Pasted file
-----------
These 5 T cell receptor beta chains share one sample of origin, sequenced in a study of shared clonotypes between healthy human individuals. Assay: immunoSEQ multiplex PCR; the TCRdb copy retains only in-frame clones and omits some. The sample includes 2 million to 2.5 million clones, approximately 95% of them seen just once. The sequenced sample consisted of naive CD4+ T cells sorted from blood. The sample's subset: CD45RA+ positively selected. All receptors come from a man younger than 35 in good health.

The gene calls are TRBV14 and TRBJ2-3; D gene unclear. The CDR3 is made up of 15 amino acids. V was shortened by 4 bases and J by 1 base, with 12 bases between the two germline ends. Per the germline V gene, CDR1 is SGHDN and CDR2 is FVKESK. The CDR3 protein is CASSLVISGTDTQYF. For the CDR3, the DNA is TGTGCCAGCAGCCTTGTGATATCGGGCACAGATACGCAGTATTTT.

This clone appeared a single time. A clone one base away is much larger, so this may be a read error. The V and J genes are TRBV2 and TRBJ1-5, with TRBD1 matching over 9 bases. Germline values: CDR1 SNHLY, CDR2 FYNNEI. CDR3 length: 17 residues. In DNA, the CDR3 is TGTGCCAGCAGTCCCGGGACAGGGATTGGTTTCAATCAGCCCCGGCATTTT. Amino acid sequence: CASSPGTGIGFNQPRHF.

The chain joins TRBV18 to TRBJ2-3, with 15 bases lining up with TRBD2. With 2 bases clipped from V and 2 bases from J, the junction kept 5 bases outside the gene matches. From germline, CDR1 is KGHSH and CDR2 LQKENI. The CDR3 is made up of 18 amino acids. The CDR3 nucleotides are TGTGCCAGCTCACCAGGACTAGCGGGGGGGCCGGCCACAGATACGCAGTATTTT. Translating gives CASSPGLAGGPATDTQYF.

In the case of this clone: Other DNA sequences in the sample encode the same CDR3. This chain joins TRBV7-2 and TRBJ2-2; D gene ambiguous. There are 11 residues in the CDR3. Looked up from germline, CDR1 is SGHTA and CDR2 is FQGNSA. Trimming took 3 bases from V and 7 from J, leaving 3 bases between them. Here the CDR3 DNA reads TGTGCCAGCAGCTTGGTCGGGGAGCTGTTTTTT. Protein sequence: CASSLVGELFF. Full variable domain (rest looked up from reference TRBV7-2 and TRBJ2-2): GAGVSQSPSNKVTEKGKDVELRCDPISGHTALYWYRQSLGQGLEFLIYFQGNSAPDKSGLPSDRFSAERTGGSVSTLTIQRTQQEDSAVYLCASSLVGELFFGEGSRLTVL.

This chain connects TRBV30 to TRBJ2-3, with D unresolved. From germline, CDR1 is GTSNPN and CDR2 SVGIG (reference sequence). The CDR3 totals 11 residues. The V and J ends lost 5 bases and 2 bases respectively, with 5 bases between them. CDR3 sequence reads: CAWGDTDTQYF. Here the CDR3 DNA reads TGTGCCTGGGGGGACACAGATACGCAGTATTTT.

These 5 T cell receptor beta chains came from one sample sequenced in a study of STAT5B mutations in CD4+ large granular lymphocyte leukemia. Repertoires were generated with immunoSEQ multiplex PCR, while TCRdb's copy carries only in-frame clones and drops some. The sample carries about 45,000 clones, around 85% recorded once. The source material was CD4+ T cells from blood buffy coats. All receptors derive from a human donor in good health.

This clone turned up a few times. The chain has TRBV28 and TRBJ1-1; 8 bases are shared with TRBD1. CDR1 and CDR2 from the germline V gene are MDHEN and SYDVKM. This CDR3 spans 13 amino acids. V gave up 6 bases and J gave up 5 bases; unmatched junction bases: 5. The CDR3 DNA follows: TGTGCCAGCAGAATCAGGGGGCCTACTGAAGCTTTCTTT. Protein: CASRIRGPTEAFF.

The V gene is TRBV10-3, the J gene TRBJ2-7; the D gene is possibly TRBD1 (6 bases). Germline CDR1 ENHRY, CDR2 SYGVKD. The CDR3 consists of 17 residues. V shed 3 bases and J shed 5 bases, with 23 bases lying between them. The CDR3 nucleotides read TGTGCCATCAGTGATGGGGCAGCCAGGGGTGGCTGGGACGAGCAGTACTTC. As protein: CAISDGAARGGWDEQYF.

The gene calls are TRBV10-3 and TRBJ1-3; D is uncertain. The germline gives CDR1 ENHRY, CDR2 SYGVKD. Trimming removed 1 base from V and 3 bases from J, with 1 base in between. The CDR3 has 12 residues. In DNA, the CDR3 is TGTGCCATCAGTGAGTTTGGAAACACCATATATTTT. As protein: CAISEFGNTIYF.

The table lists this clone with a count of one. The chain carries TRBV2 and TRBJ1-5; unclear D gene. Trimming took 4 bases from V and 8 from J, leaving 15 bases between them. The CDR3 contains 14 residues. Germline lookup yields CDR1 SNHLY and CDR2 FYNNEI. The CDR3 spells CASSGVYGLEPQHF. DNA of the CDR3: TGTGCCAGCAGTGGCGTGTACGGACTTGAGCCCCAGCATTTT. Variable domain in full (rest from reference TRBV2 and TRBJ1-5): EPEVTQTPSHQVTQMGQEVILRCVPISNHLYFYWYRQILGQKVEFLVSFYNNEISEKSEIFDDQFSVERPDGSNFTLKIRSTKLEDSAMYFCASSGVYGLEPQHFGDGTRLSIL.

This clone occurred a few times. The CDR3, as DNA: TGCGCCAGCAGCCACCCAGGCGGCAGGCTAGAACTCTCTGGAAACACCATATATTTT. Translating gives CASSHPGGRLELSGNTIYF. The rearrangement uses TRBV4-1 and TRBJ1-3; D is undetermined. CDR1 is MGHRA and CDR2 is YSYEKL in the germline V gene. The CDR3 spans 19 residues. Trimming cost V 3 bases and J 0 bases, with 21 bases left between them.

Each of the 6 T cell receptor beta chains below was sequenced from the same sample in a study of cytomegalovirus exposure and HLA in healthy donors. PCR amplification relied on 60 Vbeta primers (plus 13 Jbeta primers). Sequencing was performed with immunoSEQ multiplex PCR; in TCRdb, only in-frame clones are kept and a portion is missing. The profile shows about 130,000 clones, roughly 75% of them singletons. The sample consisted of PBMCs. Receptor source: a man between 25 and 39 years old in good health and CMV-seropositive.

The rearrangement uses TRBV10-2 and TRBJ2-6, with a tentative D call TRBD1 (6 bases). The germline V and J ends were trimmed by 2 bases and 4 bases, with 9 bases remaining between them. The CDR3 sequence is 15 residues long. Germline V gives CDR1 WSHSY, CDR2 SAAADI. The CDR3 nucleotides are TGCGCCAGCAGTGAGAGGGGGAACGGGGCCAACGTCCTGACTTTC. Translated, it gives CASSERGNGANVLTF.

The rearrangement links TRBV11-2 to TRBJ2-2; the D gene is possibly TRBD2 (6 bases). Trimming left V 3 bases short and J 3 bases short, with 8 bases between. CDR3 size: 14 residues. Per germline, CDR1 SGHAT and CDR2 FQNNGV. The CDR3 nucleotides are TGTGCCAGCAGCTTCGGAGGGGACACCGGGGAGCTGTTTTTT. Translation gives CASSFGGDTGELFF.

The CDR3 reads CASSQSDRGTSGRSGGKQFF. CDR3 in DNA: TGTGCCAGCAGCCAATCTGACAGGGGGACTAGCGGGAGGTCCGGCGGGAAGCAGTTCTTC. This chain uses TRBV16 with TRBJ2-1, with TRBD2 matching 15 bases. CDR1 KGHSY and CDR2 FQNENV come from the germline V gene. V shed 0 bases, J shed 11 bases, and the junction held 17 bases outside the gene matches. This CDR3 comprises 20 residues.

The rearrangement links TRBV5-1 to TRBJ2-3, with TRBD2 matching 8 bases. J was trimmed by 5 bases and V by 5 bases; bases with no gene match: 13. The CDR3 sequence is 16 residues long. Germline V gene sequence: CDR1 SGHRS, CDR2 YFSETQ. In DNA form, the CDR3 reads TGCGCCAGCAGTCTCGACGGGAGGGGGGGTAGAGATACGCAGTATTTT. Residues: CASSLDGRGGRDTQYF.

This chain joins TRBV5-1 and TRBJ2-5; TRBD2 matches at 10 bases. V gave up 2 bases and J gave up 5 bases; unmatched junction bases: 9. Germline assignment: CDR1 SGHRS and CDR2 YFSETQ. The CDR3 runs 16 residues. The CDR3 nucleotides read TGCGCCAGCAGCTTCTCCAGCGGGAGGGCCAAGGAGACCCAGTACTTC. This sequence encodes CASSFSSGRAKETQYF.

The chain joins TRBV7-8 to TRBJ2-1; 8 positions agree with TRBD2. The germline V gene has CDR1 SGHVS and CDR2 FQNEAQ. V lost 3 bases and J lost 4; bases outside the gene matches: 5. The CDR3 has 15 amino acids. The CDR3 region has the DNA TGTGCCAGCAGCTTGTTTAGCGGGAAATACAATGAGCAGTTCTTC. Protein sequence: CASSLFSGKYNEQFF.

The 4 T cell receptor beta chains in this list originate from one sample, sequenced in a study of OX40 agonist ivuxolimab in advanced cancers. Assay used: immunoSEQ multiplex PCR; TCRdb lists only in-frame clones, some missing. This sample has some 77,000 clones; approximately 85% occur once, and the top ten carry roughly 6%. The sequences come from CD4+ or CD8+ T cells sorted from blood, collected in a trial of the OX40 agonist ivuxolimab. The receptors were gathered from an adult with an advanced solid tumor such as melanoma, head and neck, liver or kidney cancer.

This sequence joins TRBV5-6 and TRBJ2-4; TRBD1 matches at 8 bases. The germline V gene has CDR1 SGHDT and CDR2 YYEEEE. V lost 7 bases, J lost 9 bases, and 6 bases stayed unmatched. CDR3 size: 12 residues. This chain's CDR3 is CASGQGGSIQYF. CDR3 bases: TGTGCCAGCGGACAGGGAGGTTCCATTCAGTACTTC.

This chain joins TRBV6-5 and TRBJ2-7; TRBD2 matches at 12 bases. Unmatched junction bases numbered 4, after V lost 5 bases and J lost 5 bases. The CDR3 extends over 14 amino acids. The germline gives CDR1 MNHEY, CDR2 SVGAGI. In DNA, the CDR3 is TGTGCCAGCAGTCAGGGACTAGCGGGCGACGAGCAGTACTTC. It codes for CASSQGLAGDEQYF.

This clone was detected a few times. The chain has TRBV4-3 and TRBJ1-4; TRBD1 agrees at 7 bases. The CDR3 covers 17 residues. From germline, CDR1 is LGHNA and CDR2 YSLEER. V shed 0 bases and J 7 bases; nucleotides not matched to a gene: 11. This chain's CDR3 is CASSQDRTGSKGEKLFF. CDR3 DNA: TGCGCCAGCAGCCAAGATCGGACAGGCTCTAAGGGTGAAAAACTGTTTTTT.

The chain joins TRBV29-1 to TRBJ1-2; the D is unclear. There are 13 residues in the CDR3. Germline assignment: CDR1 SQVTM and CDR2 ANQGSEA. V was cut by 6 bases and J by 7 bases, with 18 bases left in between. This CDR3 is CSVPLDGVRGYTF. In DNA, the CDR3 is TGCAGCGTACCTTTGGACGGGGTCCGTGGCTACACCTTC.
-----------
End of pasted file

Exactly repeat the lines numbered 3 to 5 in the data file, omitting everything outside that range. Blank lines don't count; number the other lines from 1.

This clone appeared a single time. A clone one base away is much larger, so this may be a read error. The V and J genes are TRBV2 and TRBJ1-5, with TRBD1 matching over 9 bases. Germline values: CDR1 SNHLY, CDR2 FYNNEI. CDR3 length: 17 residues. In DNA, the CDR3 is TGTGCCAGCAGTCCCGGGACAGGGATTGGTTTCAATCAGCCCCGGCATTTT. Amino acid sequence: CASSPGTGIGFNQPRHF.

The chain joins TRBV18 to TRBJ2-3, with 15 bases lining up with TRBD2. With 2 bases clipped from V and 2 bases from J, the junction kept 5 bases outside the gene matches. From germline, CDR1 is KGHSH and CDR2 LQKENI. The CDR3 is made up of 18 amino acids. The CDR3 nucleotides are TGTGCCAGCTCACCAGGACTAGCGGGGGGGCCGGCCACAGATACGCAGTATTTT. Translating gives CASSPGLAGGPATDTQYF.

In the case of this clone: Other DNA sequences in the sample encode the same CDR3. This chain joins TRBV7-2 and TRBJ2-2; D gene ambiguous. There are 11 residues in the CDR3. Looked up from germline, CDR1 is SGHTA and CDR2 is FQGNSA. Trimming took 3 bases from V and 7 from J, leaving 3 bases between them. Here the CDR3 DNA reads TGTGCCAGCAGCTTGGTCGGGGAGCTGTTTTTT. Protein sequence: CASSLVGELFF. Full variable domain (rest looked up from reference TRBV7-2 and TRBJ2-2): GAGVSQSPSNKVTEKGKDVELRCDPISGHTALYWYRQSLGQGLEFLIYFQGNSAPDKSGLPSDRFSAERTGGSVSTLTIQRTQQEDSAVYLCASSLVGELFFGEGSRLTVL.